This story was written for the August Monthly Short Story Writing Challenge held by our writing community at the EA Forums. If you write SimLit, we’d love to have you join us! We have a new challenge each month!
“I didn’t win,” Diane Oh said, as Dr. Jasmine opened the front door.
“Oh?” said Dr. J. “Were you expecting to?”
“Yes!” replied Diane. “My drawing was perfect. It was all the shades of blue and purple that I hear when I listen to Bach’s partita for solo violin. And I even included white dots and lines to represent the intervals and patterns.”
“It sounds spectacular,” said Dr. J. “I would love to see it. What did the winning drawing look like?”
“It was a cat,” said Diane.
“Well,” Dr. Jasmine replied, “people do love cats.”
They sat together in the kitchen, as they often did after school, filling the afternoon hours with conversation, chess games, and stories.
“I’ve never lost before,” said Diane. “I’ve always been first.”
“Well, it’s good to get a taste of losing,” said Dr. J. “It’s a part of life, after all!”
“But you’ve never lost,” said Diane.
“Certainly I have,” replied Dr. Jasmine. “Why just two days ago, I lost a chess game to you when you played that brilliant Queen’s gambit.”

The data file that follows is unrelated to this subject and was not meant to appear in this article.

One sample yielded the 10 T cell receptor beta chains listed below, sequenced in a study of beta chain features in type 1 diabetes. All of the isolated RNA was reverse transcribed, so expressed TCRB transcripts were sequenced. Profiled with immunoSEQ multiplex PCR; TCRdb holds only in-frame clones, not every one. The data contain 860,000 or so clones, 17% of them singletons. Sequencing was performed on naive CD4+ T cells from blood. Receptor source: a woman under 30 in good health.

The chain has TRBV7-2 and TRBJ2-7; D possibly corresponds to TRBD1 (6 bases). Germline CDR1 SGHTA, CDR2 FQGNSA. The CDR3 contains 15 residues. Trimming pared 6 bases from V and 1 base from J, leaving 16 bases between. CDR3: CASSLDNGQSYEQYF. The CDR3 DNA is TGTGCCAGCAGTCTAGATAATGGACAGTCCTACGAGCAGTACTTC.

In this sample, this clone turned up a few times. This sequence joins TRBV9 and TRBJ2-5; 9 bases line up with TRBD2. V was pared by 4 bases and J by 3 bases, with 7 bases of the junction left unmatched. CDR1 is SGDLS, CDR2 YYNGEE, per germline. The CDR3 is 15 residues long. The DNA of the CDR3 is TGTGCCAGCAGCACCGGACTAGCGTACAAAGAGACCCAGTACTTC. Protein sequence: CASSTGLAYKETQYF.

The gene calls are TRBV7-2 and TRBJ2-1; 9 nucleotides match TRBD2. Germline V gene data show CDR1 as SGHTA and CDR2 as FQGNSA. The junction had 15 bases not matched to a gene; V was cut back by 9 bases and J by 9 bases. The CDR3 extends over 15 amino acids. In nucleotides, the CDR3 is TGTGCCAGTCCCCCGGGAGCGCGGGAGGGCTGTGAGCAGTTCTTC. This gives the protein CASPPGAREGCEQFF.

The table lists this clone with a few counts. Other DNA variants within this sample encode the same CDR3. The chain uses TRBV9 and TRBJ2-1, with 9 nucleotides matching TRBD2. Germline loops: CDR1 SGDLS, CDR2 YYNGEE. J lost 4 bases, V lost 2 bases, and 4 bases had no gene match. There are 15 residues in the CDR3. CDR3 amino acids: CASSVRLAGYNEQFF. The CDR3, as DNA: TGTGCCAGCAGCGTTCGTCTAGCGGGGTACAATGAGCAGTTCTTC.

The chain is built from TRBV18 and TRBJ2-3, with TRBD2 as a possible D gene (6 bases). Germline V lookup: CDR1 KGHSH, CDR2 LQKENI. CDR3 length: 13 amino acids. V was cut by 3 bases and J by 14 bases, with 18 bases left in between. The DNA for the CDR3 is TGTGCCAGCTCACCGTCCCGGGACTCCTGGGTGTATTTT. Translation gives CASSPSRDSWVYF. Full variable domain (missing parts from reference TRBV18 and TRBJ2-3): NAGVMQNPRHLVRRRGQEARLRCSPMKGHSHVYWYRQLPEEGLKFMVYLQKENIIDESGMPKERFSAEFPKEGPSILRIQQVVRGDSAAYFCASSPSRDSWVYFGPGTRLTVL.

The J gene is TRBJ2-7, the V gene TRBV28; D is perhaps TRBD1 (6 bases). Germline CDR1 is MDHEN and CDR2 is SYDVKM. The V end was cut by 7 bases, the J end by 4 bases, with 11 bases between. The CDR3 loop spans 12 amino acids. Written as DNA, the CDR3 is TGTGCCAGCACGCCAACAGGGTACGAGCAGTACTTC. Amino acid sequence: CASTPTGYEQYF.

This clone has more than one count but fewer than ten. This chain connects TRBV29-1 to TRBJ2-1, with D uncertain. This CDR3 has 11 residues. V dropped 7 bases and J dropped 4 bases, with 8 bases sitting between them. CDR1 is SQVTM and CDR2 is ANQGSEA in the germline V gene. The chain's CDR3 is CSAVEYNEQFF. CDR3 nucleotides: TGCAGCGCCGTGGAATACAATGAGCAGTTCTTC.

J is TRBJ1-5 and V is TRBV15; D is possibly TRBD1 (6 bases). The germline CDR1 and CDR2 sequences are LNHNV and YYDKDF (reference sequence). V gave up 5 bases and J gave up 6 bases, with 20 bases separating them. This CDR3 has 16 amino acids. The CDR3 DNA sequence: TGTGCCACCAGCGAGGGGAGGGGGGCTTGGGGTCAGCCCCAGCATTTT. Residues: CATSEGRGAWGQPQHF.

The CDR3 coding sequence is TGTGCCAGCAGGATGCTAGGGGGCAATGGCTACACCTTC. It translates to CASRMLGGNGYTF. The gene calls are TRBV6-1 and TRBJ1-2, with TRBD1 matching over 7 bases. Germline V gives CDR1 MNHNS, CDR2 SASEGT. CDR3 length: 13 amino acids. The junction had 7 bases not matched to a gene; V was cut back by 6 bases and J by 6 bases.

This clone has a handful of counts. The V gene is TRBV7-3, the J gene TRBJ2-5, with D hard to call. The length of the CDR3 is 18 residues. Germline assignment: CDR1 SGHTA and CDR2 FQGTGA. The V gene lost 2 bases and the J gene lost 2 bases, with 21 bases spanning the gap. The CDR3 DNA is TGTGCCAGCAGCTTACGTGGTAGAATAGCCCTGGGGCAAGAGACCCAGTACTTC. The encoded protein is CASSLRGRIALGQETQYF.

“But that’s just a game,” Diane insisted. “You’ve never lost anything important. Anything you had your whole life staked on.”
“Had you staked your life on this art contest?” Dr. J. asked, and Diane nodded.
“It was that important to you, was it?”
Diane nodded again.
“Well, then,” said Dr. J. “Let me tell you about a time when I failed at something that was so big that it felt like I had staked my entire life on it.”
I was not much older than you when my father became very, very sick. My mother and worried that we would lose him. And we nearly did. But he had one doctor at the hospital who never gave up hope and who insisted that he could perform a surgery that would save my father’s life. And he did, and my father lived! My father lived to a ripe old age.